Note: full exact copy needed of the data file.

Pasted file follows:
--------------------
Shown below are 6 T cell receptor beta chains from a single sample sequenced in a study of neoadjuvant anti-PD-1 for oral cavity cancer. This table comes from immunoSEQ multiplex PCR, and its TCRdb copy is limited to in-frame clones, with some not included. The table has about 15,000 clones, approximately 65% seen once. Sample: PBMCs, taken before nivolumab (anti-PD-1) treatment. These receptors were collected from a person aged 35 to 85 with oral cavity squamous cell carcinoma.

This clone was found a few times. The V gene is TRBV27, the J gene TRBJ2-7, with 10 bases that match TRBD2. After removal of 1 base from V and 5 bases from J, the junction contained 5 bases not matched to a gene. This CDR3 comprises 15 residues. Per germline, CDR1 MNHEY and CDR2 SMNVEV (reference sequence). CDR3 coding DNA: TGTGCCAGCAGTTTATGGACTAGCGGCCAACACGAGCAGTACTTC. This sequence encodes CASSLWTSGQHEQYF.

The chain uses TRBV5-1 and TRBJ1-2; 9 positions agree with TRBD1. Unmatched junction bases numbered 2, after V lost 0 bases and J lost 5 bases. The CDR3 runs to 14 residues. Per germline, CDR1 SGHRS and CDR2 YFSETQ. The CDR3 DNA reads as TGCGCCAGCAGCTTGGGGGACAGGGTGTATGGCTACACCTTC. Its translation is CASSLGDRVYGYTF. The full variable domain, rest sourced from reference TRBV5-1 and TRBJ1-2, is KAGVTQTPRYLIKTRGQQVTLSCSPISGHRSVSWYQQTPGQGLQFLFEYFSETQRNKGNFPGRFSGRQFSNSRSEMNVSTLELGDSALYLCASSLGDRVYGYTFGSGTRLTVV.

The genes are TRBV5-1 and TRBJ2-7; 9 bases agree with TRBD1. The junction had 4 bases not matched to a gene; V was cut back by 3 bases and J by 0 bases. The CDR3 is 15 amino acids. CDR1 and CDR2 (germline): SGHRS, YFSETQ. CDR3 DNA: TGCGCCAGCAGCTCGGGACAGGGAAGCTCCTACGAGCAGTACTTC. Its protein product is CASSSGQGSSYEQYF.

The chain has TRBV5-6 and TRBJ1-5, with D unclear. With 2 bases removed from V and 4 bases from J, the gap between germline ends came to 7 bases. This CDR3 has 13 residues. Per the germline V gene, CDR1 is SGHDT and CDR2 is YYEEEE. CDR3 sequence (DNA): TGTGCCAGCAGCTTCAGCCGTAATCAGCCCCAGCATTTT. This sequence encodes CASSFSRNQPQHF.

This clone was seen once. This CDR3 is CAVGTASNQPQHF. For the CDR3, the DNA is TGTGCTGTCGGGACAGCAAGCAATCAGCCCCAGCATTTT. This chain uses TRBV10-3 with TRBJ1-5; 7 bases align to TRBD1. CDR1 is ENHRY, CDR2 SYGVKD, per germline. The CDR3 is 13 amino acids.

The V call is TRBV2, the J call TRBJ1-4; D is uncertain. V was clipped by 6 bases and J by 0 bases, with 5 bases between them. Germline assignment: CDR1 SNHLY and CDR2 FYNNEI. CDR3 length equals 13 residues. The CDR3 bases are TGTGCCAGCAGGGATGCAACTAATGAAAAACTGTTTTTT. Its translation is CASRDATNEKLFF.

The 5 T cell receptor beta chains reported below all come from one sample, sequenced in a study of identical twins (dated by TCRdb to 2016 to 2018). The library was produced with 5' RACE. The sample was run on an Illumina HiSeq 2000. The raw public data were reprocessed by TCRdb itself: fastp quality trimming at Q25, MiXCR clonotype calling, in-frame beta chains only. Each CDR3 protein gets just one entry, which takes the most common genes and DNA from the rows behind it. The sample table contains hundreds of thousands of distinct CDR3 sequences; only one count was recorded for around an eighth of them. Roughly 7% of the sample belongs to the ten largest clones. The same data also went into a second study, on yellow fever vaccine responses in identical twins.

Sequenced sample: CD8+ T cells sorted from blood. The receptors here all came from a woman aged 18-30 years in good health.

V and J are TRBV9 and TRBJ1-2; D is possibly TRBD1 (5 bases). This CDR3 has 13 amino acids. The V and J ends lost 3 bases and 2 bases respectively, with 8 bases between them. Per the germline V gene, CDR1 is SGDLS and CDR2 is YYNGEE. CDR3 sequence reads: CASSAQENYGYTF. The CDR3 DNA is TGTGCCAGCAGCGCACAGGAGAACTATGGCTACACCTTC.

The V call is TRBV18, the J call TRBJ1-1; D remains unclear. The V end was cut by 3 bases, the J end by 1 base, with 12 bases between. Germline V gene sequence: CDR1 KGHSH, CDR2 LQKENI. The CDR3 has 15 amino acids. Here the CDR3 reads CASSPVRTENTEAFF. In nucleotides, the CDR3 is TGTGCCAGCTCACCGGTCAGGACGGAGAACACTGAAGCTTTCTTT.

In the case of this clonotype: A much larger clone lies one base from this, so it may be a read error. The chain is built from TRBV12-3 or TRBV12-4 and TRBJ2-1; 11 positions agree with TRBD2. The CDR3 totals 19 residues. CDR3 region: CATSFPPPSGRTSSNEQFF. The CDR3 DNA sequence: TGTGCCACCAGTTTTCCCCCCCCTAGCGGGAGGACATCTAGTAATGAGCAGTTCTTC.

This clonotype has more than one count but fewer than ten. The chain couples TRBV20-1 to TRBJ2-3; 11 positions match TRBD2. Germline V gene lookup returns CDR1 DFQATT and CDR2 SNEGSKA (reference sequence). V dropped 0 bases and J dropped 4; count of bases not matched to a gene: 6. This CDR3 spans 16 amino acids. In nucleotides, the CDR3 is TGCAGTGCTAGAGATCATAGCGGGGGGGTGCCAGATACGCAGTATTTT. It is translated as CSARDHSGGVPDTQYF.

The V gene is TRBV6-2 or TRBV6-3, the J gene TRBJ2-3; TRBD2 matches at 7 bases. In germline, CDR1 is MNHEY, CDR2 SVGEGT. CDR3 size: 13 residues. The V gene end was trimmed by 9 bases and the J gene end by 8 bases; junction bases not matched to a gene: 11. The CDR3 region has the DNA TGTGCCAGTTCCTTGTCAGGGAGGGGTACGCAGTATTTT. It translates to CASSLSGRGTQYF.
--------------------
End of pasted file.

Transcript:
Shown below are 6 T cell receptor beta chains from a single sample sequenced in a study of neoadjuvant anti-PD-1 for oral cavity cancer. This table comes from immunoSEQ multiplex PCR, and its TCRdb copy is limited to in-frame clones, with some not included. The table has about 15,000 clones, approximately 65% seen once. Sample: PBMCs, taken before nivolumab (anti-PD-1) treatment. These receptors were collected from a person aged 35 to 85 with oral cavity squamous cell carcinoma.

This clone was found a few times. The V gene is TRBV27, the J gene TRBJ2-7, with 10 bases that match TRBD2. After removal of 1 base from V and 5 bases from J, the junction contained 5 bases not matched to a gene. This CDR3 comprises 15 residues. Per germline, CDR1 MNHEY and CDR2 SMNVEV (reference sequence). CDR3 coding DNA: TGTGCCAGCAGTTTATGGACTAGCGGCCAACACGAGCAGTACTTC. This sequence encodes CASSLWTSGQHEQYF.

The chain uses TRBV5-1 and TRBJ1-2; 9 positions agree with TRBD1. Unmatched junction bases numbered 2, after V lost 0 bases and J lost 5 bases. The CDR3 runs to 14 residues. Per germline, CDR1 SGHRS and CDR2 YFSETQ. The CDR3 DNA reads as TGCGCCAGCAGCTTGGGGGACAGGGTGTATGGCTACACCTTC. Its translation is CASSLGDRVYGYTF. The full variable domain, rest sourced from reference TRBV5-1 and TRBJ1-2, is KAGVTQTPRYLIKTRGQQVTLSCSPISGHRSVSWYQQTPGQGLQFLFEYFSETQRNKGNFPGRFSGRQFSNSRSEMNVSTLELGDSALYLCASSLGDRVYGYTFGSGTRLTVV.

The genes are TRBV5-1 and TRBJ2-7; 9 bases agree with TRBD1. The junction had 4 bases not matched to a gene; V was cut back by 3 bases and J by 0 bases. The CDR3 is 15 amino acids. CDR1 and CDR2 (germline): SGHRS, YFSETQ. CDR3 DNA: TGCGCCAGCAGCTCGGGACAGGGAAGCTCCTACGAGCAGTACTTC. Its protein product is CASSSGQGSSYEQYF.

The chain has TRBV5-6 and TRBJ1-5, with D unclear. With 2 bases removed from V and 4 bases from J, the gap between germline ends came to 7 bases. This CDR3 has 13 residues. Per the germline V gene, CDR1 is SGHDT and CDR2 is YYEEEE. CDR3 sequence (DNA): TGTGCCAGCAGCTTCAGCCGTAATCAGCCCCAGCATTTT. This sequence encodes CASSFSRNQPQHF.

This clone was seen once. This CDR3 is CAVGTASNQPQHF. For the CDR3, the DNA is TGTGCTGTCGGGACAGCAAGCAATCAGCCCCAGCATTTT. This chain uses TRBV10-3 with TRBJ1-5; 7 bases align to TRBD1. CDR1 is ENHRY, CDR2 SYGVKD, per germline. The CDR3 is 13 amino acids.

The V call is TRBV2, the J call TRBJ1-4; D is uncertain. V was clipped by 6 bases and J by 0 bases, with 5 bases between them. Germline assignment: CDR1 SNHLY and CDR2 FYNNEI. CDR3 length equals 13 residues. The CDR3 bases are TGTGCCAGCAGGGATGCAACTAATGAAAAACTGTTTTTT. Its translation is CASRDATNEKLFF.

The 5 T cell receptor beta chains reported below all come from one sample, sequenced in a study of identical twins (dated by TCRdb to 2016 to 2018). The library was produced with 5' RACE. The sample was run on an Illumina HiSeq 2000. The raw public data were reprocessed by TCRdb itself: fastp quality trimming at Q25, MiXCR clonotype calling, in-frame beta chains only. Each CDR3 protein gets just one entry, which takes the most common genes and DNA from the rows behind it. The sample table contains hundreds of thousands of distinct CDR3 sequences; only one count was recorded for around an eighth of them. Roughly 7% of the sample belongs to the ten largest clones. The same data also went into a second study, on yellow fever vaccine responses in identical twins.

Sequenced sample: CD8+ T cells sorted from blood. The receptors here all came from a woman aged 18-30 years in good health.

V and J are TRBV9 and TRBJ1-2; D is possibly TRBD1 (5 bases). This CDR3 has 13 amino acids. The V and J ends lost 3 bases and 2 bases respectively, with 8 bases between them. Per the germline V gene, CDR1 is SGDLS and CDR2 is YYNGEE. CDR3 sequence reads: CASSAQENYGYTF. The CDR3 DNA is TGTGCCAGCAGCGCACAGGAGAACTATGGCTACACCTTC.

The V call is TRBV18, the J call TRBJ1-1; D remains unclear. The V end was cut by 3 bases, the J end by 1 base, with 12 bases between. Germline V gene sequence: CDR1 KGHSH, CDR2 LQKENI. The CDR3 has 15 amino acids. Here the CDR3 reads CASSPVRTENTEAFF. In nucleotides, the CDR3 is TGTGCCAGCTCACCGGTCAGGACGGAGAACACTGAAGCTTTCTTT.

In the case of this clonotype: A much larger clone lies one base from this, so it may be a read error. The chain is built from TRBV12-3 or TRBV12-4 and TRBJ2-1; 11 positions agree with TRBD2. The CDR3 totals 19 residues. CDR3 region: CATSFPPPSGRTSSNEQFF. The CDR3 DNA sequence: TGTGCCACCAGTTTTCCCCCCCCTAGCGGGAGGACATCTAGTAATGAGCAGTTCTTC.

This clonotype has more than one count but fewer than ten. The chain couples TRBV20-1 to TRBJ2-3; 11 positions match TRBD2. Germline V gene lookup returns CDR1 DFQATT and CDR2 SNEGSKA (reference sequence). V dropped 0 bases and J dropped 4; count of bases not matched to a gene: 6. This CDR3 spans 16 amino acids. In nucleotides, the CDR3 is TGCAGTGCTAGAGATCATAGCGGGGGGGTGCCAGATACGCAGTATTTT. It is translated as CSARDHSGGVPDTQYF.

The V gene is TRBV6-2 or TRBV6-3, the J gene TRBJ2-3; TRBD2 matches at 7 bases. In germline, CDR1 is MNHEY, CDR2 SVGEGT. CDR3 size: 13 residues. The V gene end was trimmed by 9 bases and the J gene end by 8 bases; junction bases not matched to a gene: 11. The CDR3 region has the DNA TGTGCCAGTTCCTTGTCAGGGAGGGGTACGCAGTATTTT. It translates to CASSLSGRGTQYF.